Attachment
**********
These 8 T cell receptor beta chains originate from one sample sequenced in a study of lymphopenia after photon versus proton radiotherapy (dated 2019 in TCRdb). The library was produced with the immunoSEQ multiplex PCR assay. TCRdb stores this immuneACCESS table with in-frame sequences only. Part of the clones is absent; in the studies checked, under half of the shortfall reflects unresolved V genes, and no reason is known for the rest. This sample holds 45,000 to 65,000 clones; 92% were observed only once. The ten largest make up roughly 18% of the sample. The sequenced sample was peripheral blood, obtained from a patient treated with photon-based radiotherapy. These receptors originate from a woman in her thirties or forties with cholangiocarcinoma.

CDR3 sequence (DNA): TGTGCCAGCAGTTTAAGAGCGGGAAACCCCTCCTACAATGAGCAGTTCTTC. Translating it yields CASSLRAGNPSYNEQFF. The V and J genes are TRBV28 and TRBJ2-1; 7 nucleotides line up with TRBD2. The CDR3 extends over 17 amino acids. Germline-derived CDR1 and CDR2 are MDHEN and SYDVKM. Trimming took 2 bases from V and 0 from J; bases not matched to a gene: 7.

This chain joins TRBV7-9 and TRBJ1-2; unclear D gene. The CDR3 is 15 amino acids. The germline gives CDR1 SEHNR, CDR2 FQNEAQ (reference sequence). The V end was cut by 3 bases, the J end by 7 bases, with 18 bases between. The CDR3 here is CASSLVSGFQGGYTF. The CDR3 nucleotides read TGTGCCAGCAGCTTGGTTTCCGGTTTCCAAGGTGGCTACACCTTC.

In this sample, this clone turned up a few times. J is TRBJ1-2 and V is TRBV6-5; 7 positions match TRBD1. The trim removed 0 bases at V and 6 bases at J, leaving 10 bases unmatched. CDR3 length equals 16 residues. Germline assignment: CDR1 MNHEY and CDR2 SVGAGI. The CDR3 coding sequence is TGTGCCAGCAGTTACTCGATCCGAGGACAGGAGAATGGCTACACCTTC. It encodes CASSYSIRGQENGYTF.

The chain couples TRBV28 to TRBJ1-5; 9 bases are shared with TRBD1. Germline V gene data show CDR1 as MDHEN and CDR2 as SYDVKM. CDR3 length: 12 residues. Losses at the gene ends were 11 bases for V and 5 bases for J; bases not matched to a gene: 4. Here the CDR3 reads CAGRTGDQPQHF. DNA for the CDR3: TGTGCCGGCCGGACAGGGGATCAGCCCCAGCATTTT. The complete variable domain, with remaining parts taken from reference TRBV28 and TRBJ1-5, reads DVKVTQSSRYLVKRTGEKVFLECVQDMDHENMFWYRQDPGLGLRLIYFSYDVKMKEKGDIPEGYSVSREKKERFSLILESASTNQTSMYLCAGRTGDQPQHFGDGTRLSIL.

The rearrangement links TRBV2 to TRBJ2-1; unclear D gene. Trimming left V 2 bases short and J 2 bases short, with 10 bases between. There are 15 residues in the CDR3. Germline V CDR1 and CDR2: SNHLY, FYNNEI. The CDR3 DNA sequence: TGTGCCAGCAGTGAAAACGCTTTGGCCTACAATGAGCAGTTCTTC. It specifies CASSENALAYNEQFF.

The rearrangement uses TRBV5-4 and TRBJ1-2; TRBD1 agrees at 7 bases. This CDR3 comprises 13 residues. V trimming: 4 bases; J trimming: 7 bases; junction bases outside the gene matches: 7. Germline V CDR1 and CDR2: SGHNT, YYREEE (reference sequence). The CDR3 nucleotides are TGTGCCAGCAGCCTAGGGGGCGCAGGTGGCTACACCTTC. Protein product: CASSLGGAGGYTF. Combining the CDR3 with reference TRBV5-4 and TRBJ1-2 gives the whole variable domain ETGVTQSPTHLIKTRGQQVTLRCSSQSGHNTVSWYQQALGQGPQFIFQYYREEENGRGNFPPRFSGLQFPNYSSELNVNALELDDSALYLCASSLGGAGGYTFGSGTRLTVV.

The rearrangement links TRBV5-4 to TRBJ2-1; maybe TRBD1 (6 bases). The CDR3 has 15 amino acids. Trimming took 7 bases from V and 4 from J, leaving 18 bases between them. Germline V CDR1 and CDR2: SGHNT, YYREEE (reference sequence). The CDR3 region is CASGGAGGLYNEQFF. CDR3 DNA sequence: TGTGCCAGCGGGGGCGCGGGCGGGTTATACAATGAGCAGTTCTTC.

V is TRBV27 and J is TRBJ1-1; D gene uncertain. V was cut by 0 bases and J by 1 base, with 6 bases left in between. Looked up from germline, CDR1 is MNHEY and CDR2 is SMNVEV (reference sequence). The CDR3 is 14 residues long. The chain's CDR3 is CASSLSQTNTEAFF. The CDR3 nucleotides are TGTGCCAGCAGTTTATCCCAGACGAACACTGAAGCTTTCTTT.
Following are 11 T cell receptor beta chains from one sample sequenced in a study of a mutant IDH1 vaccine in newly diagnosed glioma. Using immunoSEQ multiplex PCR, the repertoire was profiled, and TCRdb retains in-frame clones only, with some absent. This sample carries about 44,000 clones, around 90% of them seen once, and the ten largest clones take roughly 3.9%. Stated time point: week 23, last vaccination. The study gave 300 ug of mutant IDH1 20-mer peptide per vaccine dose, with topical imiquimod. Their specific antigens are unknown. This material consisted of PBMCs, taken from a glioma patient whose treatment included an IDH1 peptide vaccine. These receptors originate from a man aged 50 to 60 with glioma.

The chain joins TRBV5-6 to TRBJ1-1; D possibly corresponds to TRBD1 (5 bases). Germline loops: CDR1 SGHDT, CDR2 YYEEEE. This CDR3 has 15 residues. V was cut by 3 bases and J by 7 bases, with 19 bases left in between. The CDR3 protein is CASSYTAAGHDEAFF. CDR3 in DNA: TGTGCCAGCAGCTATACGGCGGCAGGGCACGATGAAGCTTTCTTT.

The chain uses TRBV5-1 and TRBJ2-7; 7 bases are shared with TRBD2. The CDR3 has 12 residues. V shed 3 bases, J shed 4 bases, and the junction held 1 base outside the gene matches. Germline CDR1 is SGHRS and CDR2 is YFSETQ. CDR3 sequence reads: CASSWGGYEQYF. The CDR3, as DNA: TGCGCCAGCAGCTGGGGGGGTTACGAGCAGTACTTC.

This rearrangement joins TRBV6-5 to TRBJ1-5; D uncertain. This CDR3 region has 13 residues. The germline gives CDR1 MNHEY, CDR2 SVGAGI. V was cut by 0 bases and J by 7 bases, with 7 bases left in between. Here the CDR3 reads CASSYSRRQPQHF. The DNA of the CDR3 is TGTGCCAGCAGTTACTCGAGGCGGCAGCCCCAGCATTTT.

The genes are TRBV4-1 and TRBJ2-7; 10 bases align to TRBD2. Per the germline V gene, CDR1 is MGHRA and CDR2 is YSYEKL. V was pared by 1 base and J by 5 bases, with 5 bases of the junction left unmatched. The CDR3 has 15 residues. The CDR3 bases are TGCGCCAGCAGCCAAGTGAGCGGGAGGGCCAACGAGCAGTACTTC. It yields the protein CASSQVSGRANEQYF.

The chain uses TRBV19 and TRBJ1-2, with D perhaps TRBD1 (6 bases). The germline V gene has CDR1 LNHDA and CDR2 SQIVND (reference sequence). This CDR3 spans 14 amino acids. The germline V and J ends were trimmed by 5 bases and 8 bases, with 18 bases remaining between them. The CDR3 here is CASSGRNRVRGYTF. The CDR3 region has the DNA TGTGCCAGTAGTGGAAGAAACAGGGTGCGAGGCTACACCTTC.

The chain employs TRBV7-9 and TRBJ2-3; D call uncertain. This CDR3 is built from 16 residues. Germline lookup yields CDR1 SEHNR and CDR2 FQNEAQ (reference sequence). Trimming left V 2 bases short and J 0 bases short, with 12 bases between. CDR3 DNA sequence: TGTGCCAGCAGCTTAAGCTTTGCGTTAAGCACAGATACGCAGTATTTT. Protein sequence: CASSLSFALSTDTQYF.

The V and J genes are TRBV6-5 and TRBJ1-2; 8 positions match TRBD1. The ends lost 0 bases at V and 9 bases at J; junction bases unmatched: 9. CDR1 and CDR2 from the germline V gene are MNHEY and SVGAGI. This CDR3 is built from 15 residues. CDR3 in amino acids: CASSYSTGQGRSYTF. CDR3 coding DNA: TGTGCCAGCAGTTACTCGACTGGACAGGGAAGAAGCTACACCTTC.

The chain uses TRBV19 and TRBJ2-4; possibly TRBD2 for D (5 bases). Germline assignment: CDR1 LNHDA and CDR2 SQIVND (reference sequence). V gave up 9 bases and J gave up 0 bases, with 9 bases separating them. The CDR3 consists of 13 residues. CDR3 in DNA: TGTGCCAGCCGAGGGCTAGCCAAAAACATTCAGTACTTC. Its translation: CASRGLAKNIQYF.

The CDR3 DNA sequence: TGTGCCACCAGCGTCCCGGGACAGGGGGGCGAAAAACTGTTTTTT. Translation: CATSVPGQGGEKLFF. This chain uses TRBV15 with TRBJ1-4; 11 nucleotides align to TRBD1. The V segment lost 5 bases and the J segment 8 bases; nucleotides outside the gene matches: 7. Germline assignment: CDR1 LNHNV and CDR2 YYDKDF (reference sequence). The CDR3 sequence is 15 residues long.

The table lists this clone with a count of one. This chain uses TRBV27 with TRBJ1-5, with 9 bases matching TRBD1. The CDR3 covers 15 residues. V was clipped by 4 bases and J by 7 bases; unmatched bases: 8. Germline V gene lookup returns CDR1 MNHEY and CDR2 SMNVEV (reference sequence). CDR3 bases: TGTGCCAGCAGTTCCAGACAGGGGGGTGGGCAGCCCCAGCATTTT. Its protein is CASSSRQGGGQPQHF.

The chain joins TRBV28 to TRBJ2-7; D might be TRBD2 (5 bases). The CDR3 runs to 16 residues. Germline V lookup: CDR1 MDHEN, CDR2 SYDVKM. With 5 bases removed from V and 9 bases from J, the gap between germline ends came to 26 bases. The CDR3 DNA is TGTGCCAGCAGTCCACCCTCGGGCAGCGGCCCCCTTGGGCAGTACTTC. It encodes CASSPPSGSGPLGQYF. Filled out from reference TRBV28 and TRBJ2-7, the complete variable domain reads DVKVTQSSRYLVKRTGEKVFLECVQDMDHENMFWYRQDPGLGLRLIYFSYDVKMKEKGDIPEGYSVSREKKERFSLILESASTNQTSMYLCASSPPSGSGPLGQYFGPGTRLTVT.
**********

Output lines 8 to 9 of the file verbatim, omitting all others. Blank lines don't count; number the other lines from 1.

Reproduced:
The rearrangement links TRBV5-4 to TRBJ2-1; maybe TRBD1 (6 bases). The CDR3 has 15 amino acids. Trimming took 7 bases from V and 4 from J, leaving 18 bases between them. Germline V CDR1 and CDR2: SGHNT, YYREEE (reference sequence). The CDR3 region is CASGGAGGLYNEQFF. CDR3 DNA sequence: TGTGCCAGCGGGGGCGCGGGCGGGTTATACAATGAGCAGTTCTTC.

V is TRBV27 and J is TRBJ1-1; D gene uncertain. V was cut by 0 bases and J by 1 base, with 6 bases left in between. Looked up from germline, CDR1 is MNHEY and CDR2 is SMNVEV (reference sequence). The CDR3 is 14 residues long. The chain's CDR3 is CASSLSQTNTEAFF. The CDR3 nucleotides are TGTGCCAGCAGTTTATCCCAGACGAACACTGAAGCTTTCTTT.